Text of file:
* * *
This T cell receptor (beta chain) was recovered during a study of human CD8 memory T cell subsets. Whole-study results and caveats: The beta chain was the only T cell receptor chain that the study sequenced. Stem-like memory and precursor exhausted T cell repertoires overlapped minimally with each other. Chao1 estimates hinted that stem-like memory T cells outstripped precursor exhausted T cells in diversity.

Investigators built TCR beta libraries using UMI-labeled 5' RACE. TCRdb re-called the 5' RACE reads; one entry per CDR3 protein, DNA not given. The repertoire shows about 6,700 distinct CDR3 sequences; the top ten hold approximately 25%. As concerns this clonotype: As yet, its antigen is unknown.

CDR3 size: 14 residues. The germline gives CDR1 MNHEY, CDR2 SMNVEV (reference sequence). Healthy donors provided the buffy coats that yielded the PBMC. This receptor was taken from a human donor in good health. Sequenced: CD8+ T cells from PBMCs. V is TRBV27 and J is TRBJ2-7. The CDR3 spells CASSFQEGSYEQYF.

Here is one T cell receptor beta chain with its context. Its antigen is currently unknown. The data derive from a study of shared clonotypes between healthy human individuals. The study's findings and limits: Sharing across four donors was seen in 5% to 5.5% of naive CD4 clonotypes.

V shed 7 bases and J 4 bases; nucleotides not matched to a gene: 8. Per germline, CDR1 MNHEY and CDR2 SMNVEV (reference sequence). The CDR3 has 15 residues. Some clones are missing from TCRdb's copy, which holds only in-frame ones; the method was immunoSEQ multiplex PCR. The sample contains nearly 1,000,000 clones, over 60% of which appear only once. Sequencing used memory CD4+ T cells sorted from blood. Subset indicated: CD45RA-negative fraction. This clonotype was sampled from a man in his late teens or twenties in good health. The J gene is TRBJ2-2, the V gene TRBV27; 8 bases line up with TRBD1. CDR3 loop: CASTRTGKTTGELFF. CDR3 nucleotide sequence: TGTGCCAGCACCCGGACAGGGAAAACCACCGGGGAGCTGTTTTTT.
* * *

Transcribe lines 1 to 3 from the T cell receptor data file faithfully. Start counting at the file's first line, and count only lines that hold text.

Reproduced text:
This T cell receptor (beta chain) was recovered during a study of human CD8 memory T cell subsets. Whole-study results and caveats: The beta chain was the only T cell receptor chain that the study sequenced. Stem-like memory and precursor exhausted T cell repertoires overlapped minimally with each other. Chao1 estimates hinted that stem-like memory T cells outstripped precursor exhausted T cells in diversity.

Investigators built TCR beta libraries using UMI-labeled 5' RACE. TCRdb re-called the 5' RACE reads; one entry per CDR3 protein, DNA not given. The repertoire shows about 6,700 distinct CDR3 sequences; the top ten hold approximately 25%. As concerns this clonotype: As yet, its antigen is unknown.

CDR3 size: 14 residues. The germline gives CDR1 MNHEY, CDR2 SMNVEV (reference sequence). Healthy donors provided the buffy coats that yielded the PBMC. This receptor was taken from a human donor in good health. Sequenced: CD8+ T cells from PBMCs. V is TRBV27 and J is TRBJ2-7. The CDR3 spells CASSFQEGSYEQYF.